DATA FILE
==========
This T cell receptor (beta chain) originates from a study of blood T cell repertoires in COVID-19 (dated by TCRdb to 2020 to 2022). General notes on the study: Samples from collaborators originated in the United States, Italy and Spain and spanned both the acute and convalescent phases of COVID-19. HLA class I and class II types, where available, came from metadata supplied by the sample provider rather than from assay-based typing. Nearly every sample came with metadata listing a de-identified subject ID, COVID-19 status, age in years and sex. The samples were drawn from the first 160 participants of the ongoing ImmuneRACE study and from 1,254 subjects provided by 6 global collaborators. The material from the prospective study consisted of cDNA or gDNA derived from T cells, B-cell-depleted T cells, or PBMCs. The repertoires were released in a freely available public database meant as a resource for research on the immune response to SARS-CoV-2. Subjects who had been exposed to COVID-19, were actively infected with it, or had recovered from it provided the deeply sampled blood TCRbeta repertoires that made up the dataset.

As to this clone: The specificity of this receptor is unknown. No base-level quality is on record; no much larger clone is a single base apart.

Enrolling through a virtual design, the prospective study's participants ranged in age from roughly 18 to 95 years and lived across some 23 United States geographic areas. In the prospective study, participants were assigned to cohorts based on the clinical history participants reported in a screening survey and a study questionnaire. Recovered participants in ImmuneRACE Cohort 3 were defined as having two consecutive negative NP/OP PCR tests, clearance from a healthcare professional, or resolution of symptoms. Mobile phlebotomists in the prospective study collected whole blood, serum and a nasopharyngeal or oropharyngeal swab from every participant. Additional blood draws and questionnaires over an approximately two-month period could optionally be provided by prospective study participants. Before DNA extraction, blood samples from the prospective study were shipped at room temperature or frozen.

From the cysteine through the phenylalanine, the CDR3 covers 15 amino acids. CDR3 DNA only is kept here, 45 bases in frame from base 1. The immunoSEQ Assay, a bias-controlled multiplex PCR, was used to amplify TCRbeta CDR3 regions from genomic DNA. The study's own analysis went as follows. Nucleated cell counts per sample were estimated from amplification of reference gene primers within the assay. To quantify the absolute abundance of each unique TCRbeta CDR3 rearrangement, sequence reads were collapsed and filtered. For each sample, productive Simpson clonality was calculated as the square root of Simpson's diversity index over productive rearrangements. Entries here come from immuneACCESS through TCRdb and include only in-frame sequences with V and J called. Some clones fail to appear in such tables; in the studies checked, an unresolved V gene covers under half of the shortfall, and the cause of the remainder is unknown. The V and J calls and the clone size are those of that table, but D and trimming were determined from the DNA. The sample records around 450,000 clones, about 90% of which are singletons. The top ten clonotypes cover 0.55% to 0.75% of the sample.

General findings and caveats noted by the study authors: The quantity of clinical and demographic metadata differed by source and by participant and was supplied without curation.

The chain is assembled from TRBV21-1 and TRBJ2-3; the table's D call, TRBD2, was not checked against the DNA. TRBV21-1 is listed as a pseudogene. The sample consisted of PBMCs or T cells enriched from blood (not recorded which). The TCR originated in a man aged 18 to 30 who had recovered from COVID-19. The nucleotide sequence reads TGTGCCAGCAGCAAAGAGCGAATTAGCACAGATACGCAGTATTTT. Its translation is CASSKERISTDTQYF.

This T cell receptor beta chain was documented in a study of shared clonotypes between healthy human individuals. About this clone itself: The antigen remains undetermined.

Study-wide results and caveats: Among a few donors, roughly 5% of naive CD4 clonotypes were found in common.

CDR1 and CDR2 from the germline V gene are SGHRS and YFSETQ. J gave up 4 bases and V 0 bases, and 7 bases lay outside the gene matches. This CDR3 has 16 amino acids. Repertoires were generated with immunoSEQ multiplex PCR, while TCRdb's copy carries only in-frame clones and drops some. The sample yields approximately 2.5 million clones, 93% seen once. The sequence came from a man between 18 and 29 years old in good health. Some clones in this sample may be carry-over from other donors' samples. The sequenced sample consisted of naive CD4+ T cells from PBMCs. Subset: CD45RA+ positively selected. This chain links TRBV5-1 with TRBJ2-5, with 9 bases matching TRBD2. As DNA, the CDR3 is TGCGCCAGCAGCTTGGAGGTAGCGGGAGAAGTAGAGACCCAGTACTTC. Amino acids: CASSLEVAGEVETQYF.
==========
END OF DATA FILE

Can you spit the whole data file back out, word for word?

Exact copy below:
This T cell receptor (beta chain) originates from a study of blood T cell repertoires in COVID-19 (dated by TCRdb to 2020 to 2022). General notes on the study: Samples from collaborators originated in the United States, Italy and Spain and spanned both the acute and convalescent phases of COVID-19. HLA class I and class II types, where available, came from metadata supplied by the sample provider rather than from assay-based typing. Nearly every sample came with metadata listing a de-identified subject ID, COVID-19 status, age in years and sex. The samples were drawn from the first 160 participants of the ongoing ImmuneRACE study and from 1,254 subjects provided by 6 global collaborators. The material from the prospective study consisted of cDNA or gDNA derived from T cells, B-cell-depleted T cells, or PBMCs. The repertoires were released in a freely available public database meant as a resource for research on the immune response to SARS-CoV-2. Subjects who had been exposed to COVID-19, were actively infected with it, or had recovered from it provided the deeply sampled blood TCRbeta repertoires that made up the dataset.

As to this clone: The specificity of this receptor is unknown. No base-level quality is on record; no much larger clone is a single base apart.

Enrolling through a virtual design, the prospective study's participants ranged in age from roughly 18 to 95 years and lived across some 23 United States geographic areas. In the prospective study, participants were assigned to cohorts based on the clinical history participants reported in a screening survey and a study questionnaire. Recovered participants in ImmuneRACE Cohort 3 were defined as having two consecutive negative NP/OP PCR tests, clearance from a healthcare professional, or resolution of symptoms. Mobile phlebotomists in the prospective study collected whole blood, serum and a nasopharyngeal or oropharyngeal swab from every participant. Additional blood draws and questionnaires over an approximately two-month period could optionally be provided by prospective study participants. Before DNA extraction, blood samples from the prospective study were shipped at room temperature or frozen.

From the cysteine through the phenylalanine, the CDR3 covers 15 amino acids. CDR3 DNA only is kept here, 45 bases in frame from base 1. The immunoSEQ Assay, a bias-controlled multiplex PCR, was used to amplify TCRbeta CDR3 regions from genomic DNA. The study's own analysis went as follows. Nucleated cell counts per sample were estimated from amplification of reference gene primers within the assay. To quantify the absolute abundance of each unique TCRbeta CDR3 rearrangement, sequence reads were collapsed and filtered. For each sample, productive Simpson clonality was calculated as the square root of Simpson's diversity index over productive rearrangements. Entries here come from immuneACCESS through TCRdb and include only in-frame sequences with V and J called. Some clones fail to appear in such tables; in the studies checked, an unresolved V gene covers under half of the shortfall, and the cause of the remainder is unknown. The V and J calls and the clone size are those of that table, but D and trimming were determined from the DNA. The sample records around 450,000 clones, about 90% of which are singletons. The top ten clonotypes cover 0.55% to 0.75% of the sample.

General findings and caveats noted by the study authors: The quantity of clinical and demographic metadata differed by source and by participant and was supplied without curation.

The chain is assembled from TRBV21-1 and TRBJ2-3; the table's D call, TRBD2, was not checked against the DNA. TRBV21-1 is listed as a pseudogene. The sample consisted of PBMCs or T cells enriched from blood (not recorded which). The TCR originated in a man aged 18 to 30 who had recovered from COVID-19. The nucleotide sequence reads TGTGCCAGCAGCAAAGAGCGAATTAGCACAGATACGCAGTATTTT. Its translation is CASSKERISTDTQYF.

This T cell receptor beta chain was documented in a study of shared clonotypes between healthy human individuals. About this clone itself: The antigen remains undetermined.

Study-wide results and caveats: Among a few donors, roughly 5% of naive CD4 clonotypes were found in common.

CDR1 and CDR2 from the germline V gene are SGHRS and YFSETQ. J gave up 4 bases and V 0 bases, and 7 bases lay outside the gene matches. This CDR3 has 16 amino acids. Repertoires were generated with immunoSEQ multiplex PCR, while TCRdb's copy carries only in-frame clones and drops some. The sample yields approximately 2.5 million clones, 93% seen once. The sequence came from a man between 18 and 29 years old in good health. Some clones in this sample may be carry-over from other donors' samples. The sequenced sample consisted of naive CD4+ T cells from PBMCs. Subset: CD45RA+ positively selected. This chain links TRBV5-1 with TRBJ2-5, with 9 bases matching TRBD2. As DNA, the CDR3 is TGCGCCAGCAGCTTGGAGGTAGCGGGAGAAGTAGAGACCCAGTACTTC. Amino acids: CASSLEVAGEVETQYF.